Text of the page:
By I. Peratur. Concordia University, Mequon Wisconsin.

As a result order 0.5 mg dutasteride with mastercard, genetic testing of the RYR1 gene be recognized even if they do have one or more surgeries order 0.5mg dutasteride mastercard. In addition discount 0.5mg dutasteride free shipping, genetic testing however generic dutasteride 0.5mg amex, it is important for his or her family members to for families may become more complex as knowledge know they also have a risk for MH susceptibility, since it about MH grows. The authors family member who has MH susceptibility should tell explained that although MH susceptibility has typically their doctor about their family history. Since MH may go been described as an autosomal dominant trait caused by unrecognized, it is important that anyone who has had a a single gene that is passed from one generation to the close relative die from anesthesia notify the anesthesiol- next, they believe MH susceptibility may actually depend ogist before any type of surgery is planned. People with upon various genetic changes that occur in more than one a family history of MH susceptibility may choose to meet gene. RYR1 and DHPR affected person may consider having a test to see if they alpha 1 subunit), not all changes in these genes lead also inherited MH susceptibility. For example, although Although there are many people who have the same at least 20 different genetic changes have been identified symptoms of MH when exposed to trigger drugs, genetic in the RYR1 gene that can lead to MH susceptibility, research has shown that there are probably many genes, some people who have certain types of these changes located on different chromosomes, that can all lead to actually have a different genetic condition that affects the MH susceptibility. This indicates that there is genetic het- muscles called central core disease (CCD). Infants with erogeneity among different families with MH suscepti- this autosomal dominant condition typically have very bility, meaning that different genes can lead to the same poor muscle tone (i. Among families who 2001, researchers identified six different types of MH have CCD, there are some individuals who do not have susceptibility. Although specific genes have been discov- the typical muscle changes, but have MH susceptibility ered for some of these types, others have been linked instead. Hopefully, future research will help scientists only to specific chromosomal regions. The exact number of individuals who are born with a genetic change that causes MH susceptibility is not • MHS3—Located on chromosome 7q21-22. However, it is estimated that internationally one in • MHS4—Located on chromosome 3q13. Specific 50,000 people who are exposed to anesthesia develop an gene and protein unknown. Symptoms such as rapid breath- Signs and symptoms ing, rapid heart rate, and high body temperature can usu- ally be detected with various machines or devices that Although the specific symptoms of malignant hyper- examine basic body functions during surgery. Muscle thermia can vary, the most common findings include: stiffness of the jaw, arms, legs, stomach and chest may be • stiffness/spasms of jaw muscles and other muscles noticed as well. If the diagnosis is made • rapid breathing, causing decreased oxygen and during or after surgery, immediate treatment is needed to increased carbon dioxide in the blood prevent damage to various parts of the body or death. If a • rapid or irregular heartbeat person has a suspicious reaction to anesthesia, he or she • high body temperature (over 110°F) may undergo a muscle biopsy to confirm MH suscepti- bility at a later date. As of March 2001, existing genetic testing identifies some The diagnosis of MH susceptibility can be made changes that have been seen among families with MHS1 before or during a reaction to a triggering drug. Research studies may provide information the diagnosis is made before a susceptible individual is for families with MHS2, MHS3, MHS4, and MHS5 as exposed and/or develops a reaction. Sometimes the testing requires DNA from only one people who learn they have an increased chance for MH affected person, but in other cases, many samples are because they have a relative with MH susceptibility. However, until Testing these individuals requires a surgical procedure genetic technology improves, the contracture test that is called a muscle biopsy, in which a piece of muscle tis- done on muscle tissue will likely remain the “gold stan- sue is removed from the body (usually from the thigh). The muscle is taken to a laboratory and is Treatment and management exposed to halothane (a triggering anesthetic) and caf- feine, both of which cause any muscle tissue to contract, The early identification of an MH episode allows for or tighten. Thus the test is called the caffeine halothane immediate treatment with an “antidote” called dantrolene contracture test (CHCT). This medication prevents the release of calcium viduals with MH susceptibility is more sensitive to caf- from the sarcoplasmic reticulum, which decreases mus- feine and halothane, causing it to contract more strongly cle stiffness and energy production in the cells. In addition, the anesthesiologist will change the whether a person has MH susceptibility or not.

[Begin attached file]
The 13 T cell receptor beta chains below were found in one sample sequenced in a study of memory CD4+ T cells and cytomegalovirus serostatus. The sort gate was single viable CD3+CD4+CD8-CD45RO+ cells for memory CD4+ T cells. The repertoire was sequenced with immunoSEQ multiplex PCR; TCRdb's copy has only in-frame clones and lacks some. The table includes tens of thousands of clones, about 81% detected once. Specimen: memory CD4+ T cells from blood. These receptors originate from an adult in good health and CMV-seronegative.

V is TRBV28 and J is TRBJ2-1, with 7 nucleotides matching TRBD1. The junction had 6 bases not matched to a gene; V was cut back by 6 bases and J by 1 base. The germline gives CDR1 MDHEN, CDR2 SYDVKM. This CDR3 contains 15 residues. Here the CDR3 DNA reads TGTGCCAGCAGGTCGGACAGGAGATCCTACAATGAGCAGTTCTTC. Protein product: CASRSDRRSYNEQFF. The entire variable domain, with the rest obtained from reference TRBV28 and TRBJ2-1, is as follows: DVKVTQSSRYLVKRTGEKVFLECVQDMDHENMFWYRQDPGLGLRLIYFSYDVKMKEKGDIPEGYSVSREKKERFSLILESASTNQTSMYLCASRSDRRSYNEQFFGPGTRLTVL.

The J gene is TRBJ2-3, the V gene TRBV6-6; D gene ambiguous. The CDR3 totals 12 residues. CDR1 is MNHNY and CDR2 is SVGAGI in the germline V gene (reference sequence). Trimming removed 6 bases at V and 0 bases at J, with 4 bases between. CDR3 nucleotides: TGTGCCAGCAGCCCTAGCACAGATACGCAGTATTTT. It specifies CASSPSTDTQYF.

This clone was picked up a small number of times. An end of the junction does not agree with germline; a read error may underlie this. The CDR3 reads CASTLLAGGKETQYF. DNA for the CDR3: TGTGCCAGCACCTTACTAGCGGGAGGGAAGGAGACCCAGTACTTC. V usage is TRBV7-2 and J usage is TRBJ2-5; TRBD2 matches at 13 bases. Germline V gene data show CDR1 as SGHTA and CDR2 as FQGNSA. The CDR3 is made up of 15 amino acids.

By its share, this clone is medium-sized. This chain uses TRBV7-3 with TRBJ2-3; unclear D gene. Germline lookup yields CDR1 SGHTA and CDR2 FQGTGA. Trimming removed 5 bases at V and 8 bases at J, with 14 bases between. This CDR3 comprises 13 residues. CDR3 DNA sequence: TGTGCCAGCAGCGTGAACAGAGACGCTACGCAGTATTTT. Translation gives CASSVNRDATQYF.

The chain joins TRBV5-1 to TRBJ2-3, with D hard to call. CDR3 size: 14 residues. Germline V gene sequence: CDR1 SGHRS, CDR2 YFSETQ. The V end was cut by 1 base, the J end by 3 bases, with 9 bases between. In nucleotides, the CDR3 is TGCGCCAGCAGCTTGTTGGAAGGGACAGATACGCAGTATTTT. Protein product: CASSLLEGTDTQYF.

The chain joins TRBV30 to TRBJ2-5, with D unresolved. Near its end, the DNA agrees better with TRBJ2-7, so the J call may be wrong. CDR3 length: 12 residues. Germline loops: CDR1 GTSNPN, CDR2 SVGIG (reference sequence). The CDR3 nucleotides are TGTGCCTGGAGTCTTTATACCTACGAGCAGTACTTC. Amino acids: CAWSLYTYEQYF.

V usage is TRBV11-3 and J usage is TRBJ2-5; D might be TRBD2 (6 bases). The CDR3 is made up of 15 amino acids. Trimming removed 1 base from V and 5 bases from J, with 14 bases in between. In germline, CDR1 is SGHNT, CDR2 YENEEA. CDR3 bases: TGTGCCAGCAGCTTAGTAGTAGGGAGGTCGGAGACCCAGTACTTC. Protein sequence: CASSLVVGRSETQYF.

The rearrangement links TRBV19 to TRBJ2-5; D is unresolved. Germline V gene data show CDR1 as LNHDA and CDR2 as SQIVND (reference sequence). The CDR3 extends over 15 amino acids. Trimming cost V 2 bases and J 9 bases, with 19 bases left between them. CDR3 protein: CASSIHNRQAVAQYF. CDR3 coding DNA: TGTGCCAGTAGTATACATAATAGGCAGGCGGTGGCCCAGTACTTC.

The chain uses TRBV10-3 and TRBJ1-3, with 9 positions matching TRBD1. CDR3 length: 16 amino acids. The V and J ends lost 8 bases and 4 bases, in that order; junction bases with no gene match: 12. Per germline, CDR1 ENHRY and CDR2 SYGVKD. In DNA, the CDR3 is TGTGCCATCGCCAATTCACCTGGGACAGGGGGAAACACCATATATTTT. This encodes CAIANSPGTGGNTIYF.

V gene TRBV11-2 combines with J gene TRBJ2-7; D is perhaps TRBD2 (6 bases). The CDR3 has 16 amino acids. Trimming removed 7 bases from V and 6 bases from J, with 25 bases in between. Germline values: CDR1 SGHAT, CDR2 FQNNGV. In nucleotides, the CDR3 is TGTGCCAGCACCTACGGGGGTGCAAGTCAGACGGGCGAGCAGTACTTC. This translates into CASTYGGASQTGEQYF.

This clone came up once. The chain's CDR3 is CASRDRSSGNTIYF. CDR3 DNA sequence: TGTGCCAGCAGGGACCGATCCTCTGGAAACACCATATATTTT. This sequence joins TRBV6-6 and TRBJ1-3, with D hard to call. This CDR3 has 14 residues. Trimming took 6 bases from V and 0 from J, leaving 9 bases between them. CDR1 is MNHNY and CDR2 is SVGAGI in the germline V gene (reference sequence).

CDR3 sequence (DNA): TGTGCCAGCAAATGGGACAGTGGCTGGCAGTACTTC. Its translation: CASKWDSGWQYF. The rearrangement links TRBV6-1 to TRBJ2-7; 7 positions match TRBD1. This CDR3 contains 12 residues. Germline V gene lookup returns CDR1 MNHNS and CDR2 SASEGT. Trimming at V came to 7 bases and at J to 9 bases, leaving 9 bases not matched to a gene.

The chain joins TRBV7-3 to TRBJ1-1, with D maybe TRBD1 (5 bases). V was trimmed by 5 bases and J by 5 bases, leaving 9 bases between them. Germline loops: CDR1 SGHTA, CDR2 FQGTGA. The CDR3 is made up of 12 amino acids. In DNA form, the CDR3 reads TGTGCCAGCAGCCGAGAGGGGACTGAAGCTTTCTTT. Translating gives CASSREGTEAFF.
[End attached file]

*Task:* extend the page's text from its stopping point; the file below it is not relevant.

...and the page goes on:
In contrast discount 0.5 mg dutasteride mastercard, the time to reach steady widely throughout the body; in fact order dutasteride 0.5 mg with visa, it does distribute to state is affected by neither the dose amount nor dosing various tissues generic dutasteride 0.5mg visa, such as the liver purchase dutasteride 0.5mg on line, lungs, eyes, and adipose frequency. Since the total volume of the body does not equal fected by the elimination rate (which is reflected in the 4200 L, it can clearly be seen that this is not a “real” vol- t1/2). Giving a larger dose or giving the dose more often ume but one that relates the blood concentration to the will not change the time needed to reach steady state amount of drug in the body. Just as it takes approximately five half-lives for a Protein Binding drug to be essentially (97%) eliminated, it also requires five half-lives for a drug to reach steady state. This is ex- Most drugs bind to plasma proteins such as albumin and emplified in the concentration–time profiles of Figure 1-acid glycoprotein (AGP) to some degree. The hypothetical drug in this example has a half-life comes clinically important as it is assumed that only un- of 8 hours and is dosed every 8 hours. The graph shows bound (free) drug is available for binding to receptors, that at about 40 hours (five half-lives), the maximum being metabolized by enzymes, and eliminated from the and minimum concentrations become consistent, indi- body. For example, phenytoin is approximately 90% bound to plasma proteins, leaving 10% of the concentration in the blood as free drug and available for pharmacologi- 1000 cal action and metabolism. If the presence of renal dis- ease or a drug interaction were to alter the degree of protein binding to only 80%, this change could have substantial clinical consequences. Even though the total t1/2 = 8hr percent bound changes relatively little, the net result is to double the amount of free drug. However, for most drugs, displacement from protein binding sites re- sults in only a transient increase in free drug concentra- tion, since the drug is rapidly redistributed into other body water compartments. Thus, interactions or changes 10 in protein binding in most cases have little clinical effect 0 despite these theoretical considerations. This nonlinearity often occurs be- cause the drug-metabolizing enzymes for the drug be- NONLINEAR PHARMACOKINETICS come saturated at typical blood concentrations, such that despite increases in dose, drug is still metabolized The underlying assumption in the discussion of these at the same rate and blood concentrations go up unex- concepts is that the drug of interest follows linear phar- pectedly. In this case, following Michaelis-Menten en- macokinetic principles; that is, the concentrations zyme kinetics, the maximum velocity (Vmax) has been achieved are proportional to the dose given. For exam- reached and the rate of drug metabolism remains con- ple, a doubling of the dose will produce a doubling of stant. For some drugs, however, this is not the case: an increase in dose may produce a con- centration much greater than expected. For example, in- creases in dosage of the antiepileptic agent phenytoin 60 above approximately 300 mg daily usually produce a 50 180 40 160 30 140 120 20 Phenytoin Therapeutic Range 100 10 80 60 0 40 Bolus dose + Continuous Infusion 20 Continuous Infusion Only 0 100 200 300 400 500 600 Phenytoin Dose (mg) 0 FIGURE 5. Within the either an intravenous bolus dose immediately followed by therapeutic range, a relatively small increase in dose results initiation of a continuous intravenous infusion or initiation of in a greater than proportional increase in concentration, a continuous intravenous infusion only. Frequently it is useful to consider the overall expo- (A) Theoretical dose sure of a person to a drug during the dosing inter- (B) Cmax val. Which of the following pharmacokinetic param- (C) Bioavailability eters defines the exposure of a person to a drug? The AUC (area under the curve) best describes (D) Half-life the overall exposure of a person to a given drug (E) Clearance over the course of the dosing interval. Organs such as the liver remove exogenous chemi- the concentration of drug integrated over the pe- cals, such as drugs, from the body. A (Cmax) is phenytoin, for which the difference between the not correct, as Cmax gives the maximum concentra- minimum effective concentration and the minimum tion achieved but does not reveal how long measur- toxic concentration is small, clinicians must calcu- able concentrations of the drug were present or late the rate at which a given individual removes how long until this concentration was achieved. The volume of fluid from which (Tmax) only refers to the time until the maximum drug can be completely removed per unit of time concentration is achieved, again not giving a refer- (rate of drug removal) is termed: ence to overall exposure over time. D (half-life) (A) Distribution simply describes how much time is required for the (B) Clearance concentration to decrease by one-half. Finally, clear- (C) Metabolism ance (E) is the volume of fluid (usually plasma) (D) Excretion from which drug can be removed per unit of time 3. Clearance is defined as the volume of fluid from hours), steady state will be reached shortly follow- which drug is completely removed per unit of time ing which DOSE (not which half-life)? Distribution is the theoreti- (C) 5th dose cal volume to which the drug distributes and me- (D) 8th dose tabolism and excretion are simply methods of (E) 12th dose clearing drug.